From the beginning our focus has been on building solutions for our clients and we have been active in using application life-cycle management tools. We also foster a collaboration and sharing approach as part of the company culture.

Today we are involved in the design of new services which are accessed by an unpredictable number of users through an unknown number of different devices and running on shared resources managed by a cloud provider with policy and priority beyond our control. Such a combination of the infrastructure capabilities of cloud environments and next-generation service requirements are radically changing how applications are designed and operated. It’s also about pace: fixes and changes need to become available in the production environment far more quickly.


Being involved from the design to the operations phase, we adopted key DevOps practices and values extending our skills and long-lasting experience in the application life-cycle management and we daily apply DevOps practices to all the services we manage on-premise and on-cloud on behalf/together with our clients.




We increasingly support clients in the development of their customer-driven services using Open Source building blocks on Cloud infrastructures with a DevOps approach to achieve business agility from service creation to service operation in a SaaS fashion.


Today thanks to the availability of reliable Open Source software and ubiquitous Cloud infrastructures, improved new services become available faster and at a fraction of the cost of the traditional ones. The innovation happens from years/decades to weeks/months.

There are no recipes that any enterprise can adopt to be on the safe side but they are forced to change. The traditional approach in most IT department is to have a software development team, a quality assurance team and an operations team. This model breaks down very quickly when it comes to frequently shipping new software as it creates silos, friction and accountability problems.

Even if it is still the predominant model, the movement of DevOps, started around 2009, is gaining momentum. DevOps (a clipped compound of “development” and “operations”) is a culture, movement or practice that emphasises the collaboration and communication of both software developers and other information-technology (IT) professionals while automating the process of software delivery and infrastructure changes. It aims at establishing a culture and environment where building, testing, and releasing software, can happen rapidly, frequently, and more reliably.

DevOps is about different key practices and values:
continuous deployment: it is a common practices about automated continuous building and functional testing your commits and your product, and the continuous automated deployment of your product with appropriate automated acceptance testing into your production system for Cloud or on-premise enterprise products. Ideally each phase takes minutes or at least not more then a few hours;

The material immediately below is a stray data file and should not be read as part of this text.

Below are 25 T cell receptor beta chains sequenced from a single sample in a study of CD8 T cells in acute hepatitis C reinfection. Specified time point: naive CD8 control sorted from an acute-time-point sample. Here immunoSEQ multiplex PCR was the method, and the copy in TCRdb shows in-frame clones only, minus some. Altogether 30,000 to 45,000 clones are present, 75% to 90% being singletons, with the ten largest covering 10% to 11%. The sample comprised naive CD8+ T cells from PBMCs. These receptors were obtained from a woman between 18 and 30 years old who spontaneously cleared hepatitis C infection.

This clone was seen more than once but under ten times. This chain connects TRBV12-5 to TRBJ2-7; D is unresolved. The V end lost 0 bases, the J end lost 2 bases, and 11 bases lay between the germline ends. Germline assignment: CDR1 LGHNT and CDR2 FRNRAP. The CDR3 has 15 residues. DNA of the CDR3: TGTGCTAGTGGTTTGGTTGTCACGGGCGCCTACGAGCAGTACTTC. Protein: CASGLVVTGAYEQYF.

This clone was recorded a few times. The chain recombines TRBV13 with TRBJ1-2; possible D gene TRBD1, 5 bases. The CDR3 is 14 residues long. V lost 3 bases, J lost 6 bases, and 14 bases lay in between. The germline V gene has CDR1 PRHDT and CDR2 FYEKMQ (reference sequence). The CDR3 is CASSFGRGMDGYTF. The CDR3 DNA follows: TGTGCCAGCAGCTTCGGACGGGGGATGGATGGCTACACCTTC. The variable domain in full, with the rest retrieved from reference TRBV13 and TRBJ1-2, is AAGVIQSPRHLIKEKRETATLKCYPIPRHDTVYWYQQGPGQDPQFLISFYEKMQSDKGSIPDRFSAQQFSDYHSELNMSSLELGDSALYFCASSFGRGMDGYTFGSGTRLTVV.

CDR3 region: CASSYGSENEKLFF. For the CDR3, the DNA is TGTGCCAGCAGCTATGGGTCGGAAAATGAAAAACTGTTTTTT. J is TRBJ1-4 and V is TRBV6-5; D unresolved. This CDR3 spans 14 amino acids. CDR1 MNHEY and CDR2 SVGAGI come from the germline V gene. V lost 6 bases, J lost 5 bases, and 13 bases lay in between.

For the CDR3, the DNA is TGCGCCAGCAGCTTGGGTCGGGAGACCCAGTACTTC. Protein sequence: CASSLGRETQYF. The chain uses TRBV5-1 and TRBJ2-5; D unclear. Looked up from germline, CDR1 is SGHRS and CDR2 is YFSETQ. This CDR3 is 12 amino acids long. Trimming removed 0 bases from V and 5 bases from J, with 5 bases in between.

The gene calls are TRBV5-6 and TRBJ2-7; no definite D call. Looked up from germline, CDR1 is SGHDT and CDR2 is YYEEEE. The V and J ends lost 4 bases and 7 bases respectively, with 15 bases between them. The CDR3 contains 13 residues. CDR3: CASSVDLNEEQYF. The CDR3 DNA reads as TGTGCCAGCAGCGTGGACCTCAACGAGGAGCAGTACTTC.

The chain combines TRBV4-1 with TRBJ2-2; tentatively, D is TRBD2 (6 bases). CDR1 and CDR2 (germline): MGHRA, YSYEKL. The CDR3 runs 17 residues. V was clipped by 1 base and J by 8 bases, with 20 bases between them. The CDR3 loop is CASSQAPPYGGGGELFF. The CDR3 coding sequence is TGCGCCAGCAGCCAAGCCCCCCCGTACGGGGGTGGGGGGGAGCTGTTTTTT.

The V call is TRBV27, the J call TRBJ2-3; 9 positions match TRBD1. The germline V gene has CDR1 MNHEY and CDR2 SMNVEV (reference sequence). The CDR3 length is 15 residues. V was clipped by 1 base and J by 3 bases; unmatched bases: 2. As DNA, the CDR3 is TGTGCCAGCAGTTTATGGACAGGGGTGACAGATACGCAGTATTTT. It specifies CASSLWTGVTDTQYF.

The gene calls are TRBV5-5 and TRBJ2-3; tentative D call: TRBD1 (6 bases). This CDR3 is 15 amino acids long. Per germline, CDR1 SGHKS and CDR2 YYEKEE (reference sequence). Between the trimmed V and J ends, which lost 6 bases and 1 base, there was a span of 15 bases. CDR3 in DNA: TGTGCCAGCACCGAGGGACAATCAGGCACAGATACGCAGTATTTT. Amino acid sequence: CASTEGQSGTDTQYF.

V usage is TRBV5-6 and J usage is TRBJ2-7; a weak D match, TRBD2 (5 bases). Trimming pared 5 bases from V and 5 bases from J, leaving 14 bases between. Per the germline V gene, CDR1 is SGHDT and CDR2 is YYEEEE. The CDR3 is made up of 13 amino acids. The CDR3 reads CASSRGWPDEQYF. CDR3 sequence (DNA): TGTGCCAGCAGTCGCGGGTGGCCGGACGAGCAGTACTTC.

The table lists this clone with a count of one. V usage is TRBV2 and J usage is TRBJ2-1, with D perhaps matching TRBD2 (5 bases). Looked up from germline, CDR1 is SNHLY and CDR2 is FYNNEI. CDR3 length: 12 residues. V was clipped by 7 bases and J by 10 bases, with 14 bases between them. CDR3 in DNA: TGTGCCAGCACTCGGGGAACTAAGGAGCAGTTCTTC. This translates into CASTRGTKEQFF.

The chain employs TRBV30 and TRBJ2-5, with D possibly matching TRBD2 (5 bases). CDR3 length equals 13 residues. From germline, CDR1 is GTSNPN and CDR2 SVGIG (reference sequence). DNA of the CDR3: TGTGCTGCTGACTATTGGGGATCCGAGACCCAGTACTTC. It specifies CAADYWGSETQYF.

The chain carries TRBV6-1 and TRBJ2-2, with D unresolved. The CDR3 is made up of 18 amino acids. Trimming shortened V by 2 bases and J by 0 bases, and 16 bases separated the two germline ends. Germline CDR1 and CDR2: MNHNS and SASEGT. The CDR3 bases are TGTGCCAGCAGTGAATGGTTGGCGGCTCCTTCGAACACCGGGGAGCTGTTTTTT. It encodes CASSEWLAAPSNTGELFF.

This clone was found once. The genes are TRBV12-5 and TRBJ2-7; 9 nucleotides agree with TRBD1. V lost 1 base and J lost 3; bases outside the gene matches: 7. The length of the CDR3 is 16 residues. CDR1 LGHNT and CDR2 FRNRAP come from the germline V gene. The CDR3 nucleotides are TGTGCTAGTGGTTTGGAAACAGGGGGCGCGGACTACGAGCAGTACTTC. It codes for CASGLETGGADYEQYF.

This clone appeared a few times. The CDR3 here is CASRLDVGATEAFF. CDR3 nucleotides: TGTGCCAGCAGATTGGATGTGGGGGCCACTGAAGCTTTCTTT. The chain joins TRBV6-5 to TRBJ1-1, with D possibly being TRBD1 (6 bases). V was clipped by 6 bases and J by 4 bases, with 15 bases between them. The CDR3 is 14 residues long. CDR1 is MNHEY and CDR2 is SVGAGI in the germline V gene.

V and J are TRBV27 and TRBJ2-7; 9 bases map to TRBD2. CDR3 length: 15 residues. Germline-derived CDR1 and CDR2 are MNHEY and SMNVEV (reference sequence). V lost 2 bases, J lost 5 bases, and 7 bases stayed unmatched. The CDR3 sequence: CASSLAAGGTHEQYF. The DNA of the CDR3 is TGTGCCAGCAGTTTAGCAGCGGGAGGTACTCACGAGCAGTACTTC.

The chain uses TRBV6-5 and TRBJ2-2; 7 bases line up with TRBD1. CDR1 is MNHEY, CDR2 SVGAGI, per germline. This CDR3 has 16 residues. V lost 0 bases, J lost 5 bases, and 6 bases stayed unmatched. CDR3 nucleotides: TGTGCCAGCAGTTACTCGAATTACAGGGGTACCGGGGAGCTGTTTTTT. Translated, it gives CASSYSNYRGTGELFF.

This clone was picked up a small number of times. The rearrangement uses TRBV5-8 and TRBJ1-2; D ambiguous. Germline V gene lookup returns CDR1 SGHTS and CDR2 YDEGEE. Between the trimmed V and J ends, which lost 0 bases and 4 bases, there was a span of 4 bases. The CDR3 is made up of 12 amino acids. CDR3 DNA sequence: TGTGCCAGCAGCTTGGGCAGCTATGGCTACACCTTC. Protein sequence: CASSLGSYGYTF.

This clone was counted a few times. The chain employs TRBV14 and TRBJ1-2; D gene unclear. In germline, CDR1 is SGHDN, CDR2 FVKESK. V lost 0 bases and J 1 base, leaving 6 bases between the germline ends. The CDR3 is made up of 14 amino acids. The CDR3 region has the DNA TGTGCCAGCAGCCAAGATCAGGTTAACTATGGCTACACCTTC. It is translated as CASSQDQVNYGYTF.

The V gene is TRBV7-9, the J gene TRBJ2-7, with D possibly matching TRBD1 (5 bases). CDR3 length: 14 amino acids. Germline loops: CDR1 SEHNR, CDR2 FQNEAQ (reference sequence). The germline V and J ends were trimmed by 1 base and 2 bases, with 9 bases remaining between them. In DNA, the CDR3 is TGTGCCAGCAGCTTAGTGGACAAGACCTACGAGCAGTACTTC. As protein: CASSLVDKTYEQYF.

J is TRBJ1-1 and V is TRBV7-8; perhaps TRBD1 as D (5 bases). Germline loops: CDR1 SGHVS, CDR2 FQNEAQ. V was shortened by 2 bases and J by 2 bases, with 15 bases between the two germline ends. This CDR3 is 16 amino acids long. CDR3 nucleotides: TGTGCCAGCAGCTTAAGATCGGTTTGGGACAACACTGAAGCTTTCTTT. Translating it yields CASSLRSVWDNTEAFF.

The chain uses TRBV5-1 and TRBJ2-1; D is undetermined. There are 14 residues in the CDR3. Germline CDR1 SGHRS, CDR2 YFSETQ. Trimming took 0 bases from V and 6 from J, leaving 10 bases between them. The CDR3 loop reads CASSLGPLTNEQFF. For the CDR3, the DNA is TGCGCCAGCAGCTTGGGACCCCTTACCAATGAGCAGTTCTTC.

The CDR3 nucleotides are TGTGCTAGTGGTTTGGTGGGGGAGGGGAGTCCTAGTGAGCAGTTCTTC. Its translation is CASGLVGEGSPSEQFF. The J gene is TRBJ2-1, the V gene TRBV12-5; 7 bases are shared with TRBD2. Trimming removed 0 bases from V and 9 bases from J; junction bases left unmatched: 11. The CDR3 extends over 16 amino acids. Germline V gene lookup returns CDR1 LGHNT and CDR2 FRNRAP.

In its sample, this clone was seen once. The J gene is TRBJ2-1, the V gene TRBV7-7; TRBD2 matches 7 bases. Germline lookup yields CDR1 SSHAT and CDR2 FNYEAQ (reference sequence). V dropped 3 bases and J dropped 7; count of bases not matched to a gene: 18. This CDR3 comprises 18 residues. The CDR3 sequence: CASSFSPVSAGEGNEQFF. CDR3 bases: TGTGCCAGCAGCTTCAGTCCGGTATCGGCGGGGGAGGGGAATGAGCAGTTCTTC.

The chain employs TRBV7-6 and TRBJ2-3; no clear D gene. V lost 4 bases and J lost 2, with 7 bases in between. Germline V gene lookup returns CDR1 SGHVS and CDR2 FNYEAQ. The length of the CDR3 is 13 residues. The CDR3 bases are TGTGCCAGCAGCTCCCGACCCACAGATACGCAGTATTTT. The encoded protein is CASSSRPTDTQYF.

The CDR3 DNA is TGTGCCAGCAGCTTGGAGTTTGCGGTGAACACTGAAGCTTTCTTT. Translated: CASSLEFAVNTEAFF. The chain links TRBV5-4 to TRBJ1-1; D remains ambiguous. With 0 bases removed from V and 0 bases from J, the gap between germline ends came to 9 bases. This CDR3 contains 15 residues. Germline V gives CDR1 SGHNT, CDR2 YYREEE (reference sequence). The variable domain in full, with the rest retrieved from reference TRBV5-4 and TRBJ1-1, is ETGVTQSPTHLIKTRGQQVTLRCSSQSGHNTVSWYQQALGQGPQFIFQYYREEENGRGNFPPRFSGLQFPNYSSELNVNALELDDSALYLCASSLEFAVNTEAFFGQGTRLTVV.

infrastructure as code: it is about being able to build up and maintain your infrastructure as code. It’s fairly easy for Operations, Development or QA but it becomes increasingly complex when it comes to bring instances in production for large scale systems. The rise of tools like Docker, Vagrant, Chef, Puppet and many more enable this approach;
lean principles: DevOps also brings lean, agile principles into operations. How to overcome slow IT processes with faster agile approaches which in turn enables Operations, Development and QA to experiment and have short, fast iterations. It is also about breaking down the silos between developing, testing, deploying and operating software;
experience operating it: teams who are building cloud services are also operating them together with the IT Operations group. This exposes engineers to the pain of deploying and operating it and gives the incentive to address these pains. It allows engineers to enable the cloud service to gather lots of operational data and metrics which in turn enables great decision making and to make the service more resilient and more usable for the end-user;
a DevOps team: it is a multi-disciplinary team who owns building up and maintaining a flexible infrastructure that a modern software development team needs, like your version control system (e.g. GitHub), the build system (e.g. Jenkins) and master pipeline, the performance labs and master performance scripts, the code which enables provisioning cloud systems (e.g. Amazon) and deployment of your full systems from scratch, and more. It also should have a performance / network engineer who knows how to really run performance tests and troubleshoot performance issues down to the network layer. This will allow your development teams to leverage this infrastructure and services from the DevOps team, adjust it to their needs and ship software rapidly.

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